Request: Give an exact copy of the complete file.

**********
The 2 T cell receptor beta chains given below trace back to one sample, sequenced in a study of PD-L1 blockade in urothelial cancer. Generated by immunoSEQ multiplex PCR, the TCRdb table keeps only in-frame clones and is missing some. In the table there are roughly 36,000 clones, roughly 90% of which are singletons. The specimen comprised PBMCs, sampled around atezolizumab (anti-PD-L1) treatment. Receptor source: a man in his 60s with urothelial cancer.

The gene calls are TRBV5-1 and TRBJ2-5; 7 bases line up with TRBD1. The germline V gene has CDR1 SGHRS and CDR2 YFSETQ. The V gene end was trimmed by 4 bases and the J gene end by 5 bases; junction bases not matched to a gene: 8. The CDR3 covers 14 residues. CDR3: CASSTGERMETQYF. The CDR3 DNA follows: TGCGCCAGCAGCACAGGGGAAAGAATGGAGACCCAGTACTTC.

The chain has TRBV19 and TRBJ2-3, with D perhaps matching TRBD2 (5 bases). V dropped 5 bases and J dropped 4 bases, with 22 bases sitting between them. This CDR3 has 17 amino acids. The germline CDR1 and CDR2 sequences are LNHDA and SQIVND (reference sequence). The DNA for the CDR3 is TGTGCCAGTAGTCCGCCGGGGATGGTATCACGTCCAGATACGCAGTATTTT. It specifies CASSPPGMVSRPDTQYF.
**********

The 2 T cell receptor beta chains given below trace back to one sample, sequenced in a study of PD-L1 blockade in urothelial cancer. Generated by immunoSEQ multiplex PCR, the TCRdb table keeps only in-frame clones and is missing some. In the table there are roughly 36,000 clones, roughly 90% of which are singletons. The specimen comprised PBMCs, sampled around atezolizumab (anti-PD-L1) treatment. Receptor source: a man in his 60s with urothelial cancer.

The gene calls are TRBV5-1 and TRBJ2-5; 7 bases line up with TRBD1. The germline V gene has CDR1 SGHRS and CDR2 YFSETQ. The V gene end was trimmed by 4 bases and the J gene end by 5 bases; junction bases not matched to a gene: 8. The CDR3 covers 14 residues. CDR3: CASSTGERMETQYF. The CDR3 DNA follows: TGCGCCAGCAGCACAGGGGAAAGAATGGAGACCCAGTACTTC.

The chain has TRBV19 and TRBJ2-3, with D perhaps matching TRBD2 (5 bases). V dropped 5 bases and J dropped 4 bases, with 22 bases sitting between them. This CDR3 has 17 amino acids. The germline CDR1 and CDR2 sequences are LNHDA and SQIVND (reference sequence). The DNA for the CDR3 is TGTGCCAGTAGTCCGCCGGGGATGGTATCACGTCCAGATACGCAGTATTTT. It specifies CASSPPGMVSRPDTQYF.